Isnin, 17 Mac 2014

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The Star Online: Nation

Park plans sun bear release

Posted: 16 Mar 2014 09:00 AM PDT

KOTA KINABALU: Five endangered Malayan sun bears that were seized and handed over to the Sabah Wildlife Department now have a chance to return to the wild.

The five were recently transferred to the Bornean Sun Bear Conservation Centre in Sandakan from the Lok Kawi Wildlife Park, near here, where they were initially sheltered.

They were either seized by wild life rangers between June last year and March 1 or handed over to the department by the public.

Officer-in-charge of the park and veterinarian Dr Rosa Sipangkui said that the four male and one female bears were tranquillised on March 10 and given a full medical examination to make sure they were healthy before they were put in cages for an eight-hour journey to their new jungle home at the conservation centre.

"One day they may be rehabilitated and released into a protected forest reserve," she said.

The conservation centre's chief executive officer, Wong Siew Te, said his team took three hours to unload the bears when they arrived there and to settle the animals into a bear house.

"We are monitoring their progress and will keep the public updated on how they are doing.

"The bears are not among those that were for public viewing at the wildlife park," he said, adding that two more bears were expected to arrive at the conservation centre.

"With that, the bear population at the centre will increase to 34," he added.

Wong reminded the public that it was an offence to keep protected species and should they have any such animal in captivity they should surrender it to the department.

"Sun bears are protected by law, and cannot be kept as pets," he said, adding that they were forest dependent and played important roles in the forest ecosystem as seed dispersers, forest engineers, forest doctors and forest farmers.

"They keep our forests healthy, for the benefit of humans and all life-forms."

Missing MH370: MAS will continue to host families in Beijing

Posted: 16 Mar 2014 09:00 AM PDT

BEIJING: Malaysia Airlines (MAS) will continue to host the families of those on board MH370 here for the being and has not set up a time frame for their stay.

"They are most welcome to continue staying here should they wish to. We will inform them on the next arrangement," Firefly CEO Ignatius Ong, who heads the command centre at Lido Hotel, said.

MAS and Department of Civil Aviation have been keeping the families updated on the latest news of the search and rescue mission in three briefings a day – at 9am, 2pm and 6pm.

But MAS has informed the families on Saturday afternoon, after Prime Minister Datuk Seri Najib Tun Razak's press conference, that they would not be able to furnish much details as the investigation had pointed to possible criminal elements involved.

"Our briefing from now on will only touch on care-giving and other related arrangement," Ong said.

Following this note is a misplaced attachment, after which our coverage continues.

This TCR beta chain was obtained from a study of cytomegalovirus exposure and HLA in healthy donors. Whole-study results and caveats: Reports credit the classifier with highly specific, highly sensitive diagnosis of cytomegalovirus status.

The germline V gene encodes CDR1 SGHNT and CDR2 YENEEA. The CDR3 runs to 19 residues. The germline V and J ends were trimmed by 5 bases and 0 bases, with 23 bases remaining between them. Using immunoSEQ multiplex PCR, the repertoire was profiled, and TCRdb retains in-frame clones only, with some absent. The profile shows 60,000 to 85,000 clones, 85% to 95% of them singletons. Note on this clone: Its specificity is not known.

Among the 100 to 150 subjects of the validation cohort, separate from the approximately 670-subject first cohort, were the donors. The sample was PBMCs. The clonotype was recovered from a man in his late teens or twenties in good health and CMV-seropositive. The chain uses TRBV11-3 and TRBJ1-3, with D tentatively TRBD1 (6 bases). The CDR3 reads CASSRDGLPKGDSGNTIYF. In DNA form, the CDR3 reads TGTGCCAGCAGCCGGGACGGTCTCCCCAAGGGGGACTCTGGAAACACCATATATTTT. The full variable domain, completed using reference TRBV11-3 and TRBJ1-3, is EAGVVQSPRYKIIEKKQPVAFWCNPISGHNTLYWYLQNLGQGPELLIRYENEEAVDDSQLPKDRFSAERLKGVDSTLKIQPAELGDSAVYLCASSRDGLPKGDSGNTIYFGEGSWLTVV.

MAS will also assist anyone wishing to return home by arranging transportation. The option to fly to Kuala Lumpur is also still open.

"They have to inform us early if they want to do so because we need to look at room availability," Ong said.

"However, we have explained to them that there is not much point in going to Kuala Lumpur as the information that they will receive there will still be the same.

"In fact, some of the next-of-kin there (in Kuala Lumpur) are wanting to come home," he said.

The Go Team members, made up of MAS employees and Tzu Chi volunteers, arrived on Saturday and immediately started helping the families.

"They are there for the families," Ong said.

Some of the non-Chinese caregivers are also able to speak Mandarin while others communicate with the families via translators.

Wearing blue vests, the Go Team members were seen rushing in and out of the hotel ballroom to take care of the families' needs.

"I am proud of them. Sometimes they have to bear the brunt of the angry families," added Ong.

Ipoh's smoke-free gurdwara gets WHO recognition

Posted: 16 Mar 2014 09:00 AM PDT

IPOH: Gurdwara Sahib Greentown has been awarded the Blue Ribbon of the World Health Organisation (WHO) in recognition of it being a smoke-free religious premises.

It is the first gurdwara (Sikh place of worship) in the country to be accorded the honour.

"Almost all religions believe smoking and smoke emitting from cigarettes are hazardous," Malay­sian Health Promotion Board (MySihat) chief executive Datuk Dr Yahya Baba said during the presentation of the emblem yesterday.

Present were Deputy Health Minister Datuk Seri Dr Hilmi Yahaya and state health director Datuk Dr Nordiyanah Hassan.

"Religious premises play an essential role in conveying this message to their devotees and to encourage smokers to kick this dangerous habit," said Dr Yahya.

"At least, smokers could be considerate of non-smokers and choose not to light up in their presence," he added.

The gurdwara joins three other places of worship in the programme – the Sultan Idris Shah II State Mosque, the Taiping Catholic Church, run by the National Society of St Vincent de Paul and the Sri Vellai Vinayagar temple in Teluk Intan.

"We are working to get Buddhist temples to be involved in this programme, too," said Dr Yahya, adding that they would start in Teluk Intan.

The Blue Ribbon emblem is a recognition by the WHO for indivi­duals and organisations advocating smoke-free environments.

The programme here is jointly organised by MySihat and the state health department to protect the public, especially non-smokers, from cancerous cigarette smoke.


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